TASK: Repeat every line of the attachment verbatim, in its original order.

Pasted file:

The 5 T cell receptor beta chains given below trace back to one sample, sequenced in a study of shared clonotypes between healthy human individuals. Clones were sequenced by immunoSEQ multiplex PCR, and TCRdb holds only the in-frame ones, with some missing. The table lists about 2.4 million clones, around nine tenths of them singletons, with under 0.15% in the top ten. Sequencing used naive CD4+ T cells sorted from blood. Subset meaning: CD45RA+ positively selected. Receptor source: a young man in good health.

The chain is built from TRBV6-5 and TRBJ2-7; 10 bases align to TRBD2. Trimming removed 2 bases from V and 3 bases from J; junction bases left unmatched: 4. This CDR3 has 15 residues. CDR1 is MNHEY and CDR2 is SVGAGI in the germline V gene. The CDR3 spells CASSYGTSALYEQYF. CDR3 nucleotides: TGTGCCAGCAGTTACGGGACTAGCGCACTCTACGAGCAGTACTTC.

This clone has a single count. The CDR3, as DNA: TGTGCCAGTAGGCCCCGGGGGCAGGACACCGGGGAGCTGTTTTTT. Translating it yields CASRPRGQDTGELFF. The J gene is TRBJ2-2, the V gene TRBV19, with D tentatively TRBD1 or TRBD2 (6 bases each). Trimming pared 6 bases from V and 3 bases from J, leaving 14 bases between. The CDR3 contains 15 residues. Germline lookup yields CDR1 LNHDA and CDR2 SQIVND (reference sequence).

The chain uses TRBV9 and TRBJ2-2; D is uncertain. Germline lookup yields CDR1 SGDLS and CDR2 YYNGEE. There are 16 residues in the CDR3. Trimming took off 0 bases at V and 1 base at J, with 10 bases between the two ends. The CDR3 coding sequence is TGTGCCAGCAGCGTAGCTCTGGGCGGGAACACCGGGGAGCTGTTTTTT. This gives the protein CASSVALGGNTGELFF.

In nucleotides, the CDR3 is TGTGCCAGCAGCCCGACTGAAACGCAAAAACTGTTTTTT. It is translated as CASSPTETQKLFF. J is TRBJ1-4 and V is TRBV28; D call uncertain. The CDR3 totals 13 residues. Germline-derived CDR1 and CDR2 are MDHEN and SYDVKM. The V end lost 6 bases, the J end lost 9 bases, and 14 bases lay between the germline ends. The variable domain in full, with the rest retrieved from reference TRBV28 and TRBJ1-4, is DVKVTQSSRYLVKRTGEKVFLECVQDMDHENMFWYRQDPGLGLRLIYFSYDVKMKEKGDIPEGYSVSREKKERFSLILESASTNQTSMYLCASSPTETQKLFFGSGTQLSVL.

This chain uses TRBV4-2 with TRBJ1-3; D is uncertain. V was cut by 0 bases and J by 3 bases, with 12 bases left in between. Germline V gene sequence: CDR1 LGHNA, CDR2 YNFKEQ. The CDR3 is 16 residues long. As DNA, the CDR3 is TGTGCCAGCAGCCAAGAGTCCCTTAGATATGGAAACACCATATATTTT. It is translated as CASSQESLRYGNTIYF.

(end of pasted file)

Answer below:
The 5 T cell receptor beta chains given below trace back to one sample, sequenced in a study of shared clonotypes between healthy human individuals. Clones were sequenced by immunoSEQ multiplex PCR, and TCRdb holds only the in-frame ones, with some missing. The table lists about 2.4 million clones, around nine tenths of them singletons, with under 0.15% in the top ten. Sequencing used naive CD4+ T cells sorted from blood. Subset meaning: CD45RA+ positively selected. Receptor source: a young man in good health.

The chain is built from TRBV6-5 and TRBJ2-7; 10 bases align to TRBD2. Trimming removed 2 bases from V and 3 bases from J; junction bases left unmatched: 4. This CDR3 has 15 residues. CDR1 is MNHEY and CDR2 is SVGAGI in the germline V gene. The CDR3 spells CASSYGTSALYEQYF. CDR3 nucleotides: TGTGCCAGCAGTTACGGGACTAGCGCACTCTACGAGCAGTACTTC.

This clone has a single count. The CDR3, as DNA: TGTGCCAGTAGGCCCCGGGGGCAGGACACCGGGGAGCTGTTTTTT. Translating it yields CASRPRGQDTGELFF. The J gene is TRBJ2-2, the V gene TRBV19, with D tentatively TRBD1 or TRBD2 (6 bases each). Trimming pared 6 bases from V and 3 bases from J, leaving 14 bases between. The CDR3 contains 15 residues. Germline lookup yields CDR1 LNHDA and CDR2 SQIVND (reference sequence).

The chain uses TRBV9 and TRBJ2-2; D is uncertain. Germline lookup yields CDR1 SGDLS and CDR2 YYNGEE. There are 16 residues in the CDR3. Trimming took off 0 bases at V and 1 base at J, with 10 bases between the two ends. The CDR3 coding sequence is TGTGCCAGCAGCGTAGCTCTGGGCGGGAACACCGGGGAGCTGTTTTTT. This gives the protein CASSVALGGNTGELFF.

In nucleotides, the CDR3 is TGTGCCAGCAGCCCGACTGAAACGCAAAAACTGTTTTTT. It is translated as CASSPTETQKLFF. J is TRBJ1-4 and V is TRBV28; D call uncertain. The CDR3 totals 13 residues. Germline-derived CDR1 and CDR2 are MDHEN and SYDVKM. The V end lost 6 bases, the J end lost 9 bases, and 14 bases lay between the germline ends. The variable domain in full, with the rest retrieved from reference TRBV28 and TRBJ1-4, is DVKVTQSSRYLVKRTGEKVFLECVQDMDHENMFWYRQDPGLGLRLIYFSYDVKMKEKGDIPEGYSVSREKKERFSLILESASTNQTSMYLCASSPTETQKLFFGSGTQLSVL.

This chain uses TRBV4-2 with TRBJ1-3; D is uncertain. V was cut by 0 bases and J by 3 bases, with 12 bases left in between. Germline V gene sequence: CDR1 LGHNA, CDR2 YNFKEQ. The CDR3 is 16 residues long. As DNA, the CDR3 is TGTGCCAGCAGCCAAGAGTCCCTTAGATATGGAAACACCATATATTTT. It is translated as CASSQESLRYGNTIYF.